ANTIBIOTIC RESISTANCE IN FOODBORNE PATHOGENS

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ANTIBIOTIC RESISTANCE IN FOODBORNE PATHOGENS

ANTIBIOTIC RESISTANCE IN

FOODBORNE PATHOGENS

MAY 2013

A CSPI White Paper by

Caroline Smith DeWaal, J.D., and Susan Vaughn Grooters, M.P.H.


ANTIBIOTIC RESISTANCE IN FOODBORNE PATHOGENS

Antibiotic Resistance in Foodborne Outbreaks, 2013, was researched and written by Caroline Smith DeWaal

and Susan Vaughn Grooters. We gratefully acknowledge the assistance of Marcus Glassman, Angela

Kraszewski, Cindy Roberts, and Michael F. Jacobson in preparing this report. We also would like to

acknowledge those working in state and federal public health agencies who provided information and

inspiration for this report.

Center for Science in the Public Interest (CSPI) is a non‐profit organization based in Washington, DC. Since

1971, CSPI has been working to improve the public’s health, largely through its work on nutrition and food‐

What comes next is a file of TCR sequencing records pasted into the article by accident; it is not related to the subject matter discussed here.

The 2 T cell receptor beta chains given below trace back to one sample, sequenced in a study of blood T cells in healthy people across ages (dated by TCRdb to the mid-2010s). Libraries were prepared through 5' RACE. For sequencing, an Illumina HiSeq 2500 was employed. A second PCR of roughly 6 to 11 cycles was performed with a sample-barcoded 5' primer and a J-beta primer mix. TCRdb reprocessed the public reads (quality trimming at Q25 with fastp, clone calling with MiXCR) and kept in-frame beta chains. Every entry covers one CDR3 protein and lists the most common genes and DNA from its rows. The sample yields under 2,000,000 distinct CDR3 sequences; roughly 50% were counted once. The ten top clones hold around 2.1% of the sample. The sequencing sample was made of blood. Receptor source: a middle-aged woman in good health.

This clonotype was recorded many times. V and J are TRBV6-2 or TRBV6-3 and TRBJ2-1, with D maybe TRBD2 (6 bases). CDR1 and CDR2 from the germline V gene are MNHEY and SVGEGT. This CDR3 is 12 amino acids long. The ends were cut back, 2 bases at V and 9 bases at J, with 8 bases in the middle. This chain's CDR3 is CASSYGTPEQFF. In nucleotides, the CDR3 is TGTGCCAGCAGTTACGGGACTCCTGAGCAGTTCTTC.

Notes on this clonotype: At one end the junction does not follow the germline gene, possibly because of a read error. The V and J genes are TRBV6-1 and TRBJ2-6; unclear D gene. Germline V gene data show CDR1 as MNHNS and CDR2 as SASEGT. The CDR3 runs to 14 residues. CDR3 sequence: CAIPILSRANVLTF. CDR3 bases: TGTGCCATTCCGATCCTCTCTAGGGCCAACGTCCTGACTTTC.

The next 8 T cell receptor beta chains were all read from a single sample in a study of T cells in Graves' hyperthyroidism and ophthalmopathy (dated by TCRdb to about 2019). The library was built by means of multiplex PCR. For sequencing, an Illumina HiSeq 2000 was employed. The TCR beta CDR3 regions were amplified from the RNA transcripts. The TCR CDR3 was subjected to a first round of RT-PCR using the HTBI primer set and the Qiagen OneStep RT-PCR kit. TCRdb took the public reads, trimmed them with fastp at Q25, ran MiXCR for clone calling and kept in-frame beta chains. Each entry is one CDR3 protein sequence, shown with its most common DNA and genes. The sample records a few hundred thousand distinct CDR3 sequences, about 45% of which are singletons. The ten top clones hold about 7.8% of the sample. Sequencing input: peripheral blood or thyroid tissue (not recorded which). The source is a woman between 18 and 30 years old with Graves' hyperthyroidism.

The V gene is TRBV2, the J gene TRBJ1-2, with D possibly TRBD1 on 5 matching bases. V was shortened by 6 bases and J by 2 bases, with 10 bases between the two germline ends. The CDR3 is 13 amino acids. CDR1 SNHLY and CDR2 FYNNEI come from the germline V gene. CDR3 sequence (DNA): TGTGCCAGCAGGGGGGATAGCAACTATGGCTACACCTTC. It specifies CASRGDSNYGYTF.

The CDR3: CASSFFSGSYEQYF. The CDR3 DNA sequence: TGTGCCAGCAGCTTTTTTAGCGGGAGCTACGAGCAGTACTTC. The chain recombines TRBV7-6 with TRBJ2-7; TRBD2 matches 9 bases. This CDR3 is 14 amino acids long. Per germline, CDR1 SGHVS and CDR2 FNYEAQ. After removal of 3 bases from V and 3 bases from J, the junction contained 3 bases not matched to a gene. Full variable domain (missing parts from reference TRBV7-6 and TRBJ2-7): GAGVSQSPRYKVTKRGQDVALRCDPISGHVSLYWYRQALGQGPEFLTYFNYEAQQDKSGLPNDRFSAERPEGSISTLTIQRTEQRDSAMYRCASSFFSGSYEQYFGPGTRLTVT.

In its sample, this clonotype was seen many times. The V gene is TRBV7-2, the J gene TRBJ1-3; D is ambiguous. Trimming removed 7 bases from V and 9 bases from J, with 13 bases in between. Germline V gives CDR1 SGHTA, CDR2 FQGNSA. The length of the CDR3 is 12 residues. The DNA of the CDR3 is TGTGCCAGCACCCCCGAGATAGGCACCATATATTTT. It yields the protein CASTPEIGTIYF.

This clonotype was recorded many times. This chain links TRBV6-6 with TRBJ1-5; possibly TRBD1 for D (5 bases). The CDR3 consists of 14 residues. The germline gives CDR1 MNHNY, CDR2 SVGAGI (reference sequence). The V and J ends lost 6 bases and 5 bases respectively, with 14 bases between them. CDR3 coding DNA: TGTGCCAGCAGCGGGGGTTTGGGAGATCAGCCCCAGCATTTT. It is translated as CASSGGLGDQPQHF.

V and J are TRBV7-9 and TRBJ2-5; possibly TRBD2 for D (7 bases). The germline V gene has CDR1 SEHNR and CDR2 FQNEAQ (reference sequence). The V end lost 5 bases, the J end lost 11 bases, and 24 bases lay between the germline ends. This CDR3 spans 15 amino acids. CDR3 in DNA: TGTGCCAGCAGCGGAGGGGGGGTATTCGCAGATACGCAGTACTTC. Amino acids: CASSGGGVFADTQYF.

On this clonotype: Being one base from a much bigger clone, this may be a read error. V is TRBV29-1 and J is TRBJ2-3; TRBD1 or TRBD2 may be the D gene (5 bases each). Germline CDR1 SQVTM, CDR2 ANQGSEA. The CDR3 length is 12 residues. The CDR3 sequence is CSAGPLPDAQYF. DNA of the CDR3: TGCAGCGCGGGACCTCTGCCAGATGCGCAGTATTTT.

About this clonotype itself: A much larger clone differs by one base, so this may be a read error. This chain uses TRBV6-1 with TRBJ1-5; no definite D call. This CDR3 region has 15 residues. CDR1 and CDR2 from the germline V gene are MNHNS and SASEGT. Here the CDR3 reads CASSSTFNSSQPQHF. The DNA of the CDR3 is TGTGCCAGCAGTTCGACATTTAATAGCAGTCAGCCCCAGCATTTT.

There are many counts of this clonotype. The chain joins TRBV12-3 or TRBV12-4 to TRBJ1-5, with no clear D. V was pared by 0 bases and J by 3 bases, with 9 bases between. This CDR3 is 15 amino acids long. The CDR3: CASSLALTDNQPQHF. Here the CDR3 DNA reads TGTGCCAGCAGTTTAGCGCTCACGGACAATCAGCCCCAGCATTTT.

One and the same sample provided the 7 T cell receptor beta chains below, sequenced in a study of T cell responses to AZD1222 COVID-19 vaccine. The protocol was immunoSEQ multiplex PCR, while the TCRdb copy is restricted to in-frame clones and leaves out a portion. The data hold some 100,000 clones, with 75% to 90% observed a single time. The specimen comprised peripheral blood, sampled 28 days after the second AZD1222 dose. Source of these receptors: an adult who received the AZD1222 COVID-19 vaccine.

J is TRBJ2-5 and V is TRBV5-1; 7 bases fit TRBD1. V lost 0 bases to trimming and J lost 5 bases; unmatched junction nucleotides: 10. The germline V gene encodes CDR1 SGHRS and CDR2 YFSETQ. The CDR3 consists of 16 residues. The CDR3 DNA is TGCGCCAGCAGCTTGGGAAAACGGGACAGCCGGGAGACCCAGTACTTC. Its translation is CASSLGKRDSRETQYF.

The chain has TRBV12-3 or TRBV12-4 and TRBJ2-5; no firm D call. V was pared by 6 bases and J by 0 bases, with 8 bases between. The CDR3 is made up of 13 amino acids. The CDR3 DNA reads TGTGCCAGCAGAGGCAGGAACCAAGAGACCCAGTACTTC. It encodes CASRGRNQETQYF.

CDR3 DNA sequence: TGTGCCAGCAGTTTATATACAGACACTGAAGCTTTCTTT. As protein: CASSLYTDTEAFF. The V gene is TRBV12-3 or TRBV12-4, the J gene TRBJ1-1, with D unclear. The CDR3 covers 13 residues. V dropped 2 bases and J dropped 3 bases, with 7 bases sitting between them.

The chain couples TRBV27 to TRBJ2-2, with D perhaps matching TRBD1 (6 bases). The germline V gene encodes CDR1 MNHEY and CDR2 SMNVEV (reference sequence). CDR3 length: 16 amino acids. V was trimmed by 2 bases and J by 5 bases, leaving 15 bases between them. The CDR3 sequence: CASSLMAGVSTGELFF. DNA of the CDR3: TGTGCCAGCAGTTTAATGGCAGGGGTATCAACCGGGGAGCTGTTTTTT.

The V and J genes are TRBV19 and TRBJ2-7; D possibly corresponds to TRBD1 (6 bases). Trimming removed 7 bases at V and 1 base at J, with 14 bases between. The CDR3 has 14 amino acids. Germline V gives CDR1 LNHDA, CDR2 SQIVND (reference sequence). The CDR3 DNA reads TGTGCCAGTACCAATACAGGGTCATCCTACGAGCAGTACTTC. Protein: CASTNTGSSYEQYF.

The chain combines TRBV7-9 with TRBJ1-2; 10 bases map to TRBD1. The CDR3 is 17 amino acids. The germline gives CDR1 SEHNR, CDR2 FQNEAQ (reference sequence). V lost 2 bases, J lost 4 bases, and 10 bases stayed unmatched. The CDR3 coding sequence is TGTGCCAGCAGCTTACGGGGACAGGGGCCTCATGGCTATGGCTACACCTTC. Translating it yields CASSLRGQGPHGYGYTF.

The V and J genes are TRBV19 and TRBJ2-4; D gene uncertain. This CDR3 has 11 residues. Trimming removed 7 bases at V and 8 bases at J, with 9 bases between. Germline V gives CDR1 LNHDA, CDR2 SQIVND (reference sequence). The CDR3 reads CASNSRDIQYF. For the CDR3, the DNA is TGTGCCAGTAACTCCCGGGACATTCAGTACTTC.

safety issues. CSPI is supported primarily by the 900,000 subscribers to its Nutrition Action Healthletter

and by foundation grants.

Center for Science in the Public Interest

1220 L Street N.W., Suite 300

Washington, DC 20005

Tel 202.332.9110

www.cspinet.org

Copyright © 2013 by Center for Science in the Public Interest; May 2013


ANTIBIOTIC RESISTANCE IN FOODBORNE PATHOGENS

Table of Contents

Executive Summary ______________________________________________________________________________________ 1

Introduction ______________________________________________________________________________________________ 2

Findings ___________________________________________________________________________________________________ 3

Background _______________________________________________________________________________________________ 7

Antimicrobial Drug Sales and Distribution Data ____________________________________________________ 11

References ______________________________________________________________________________________________ 12

Appendix ‐ Foodborne Outbreak Line Listing _______________________________________________________ 14


ANTIBIOTIC RESISTANCE IN FOODBORNE PATHOGENS

Executive Summary

The illnesses, hospitalizations,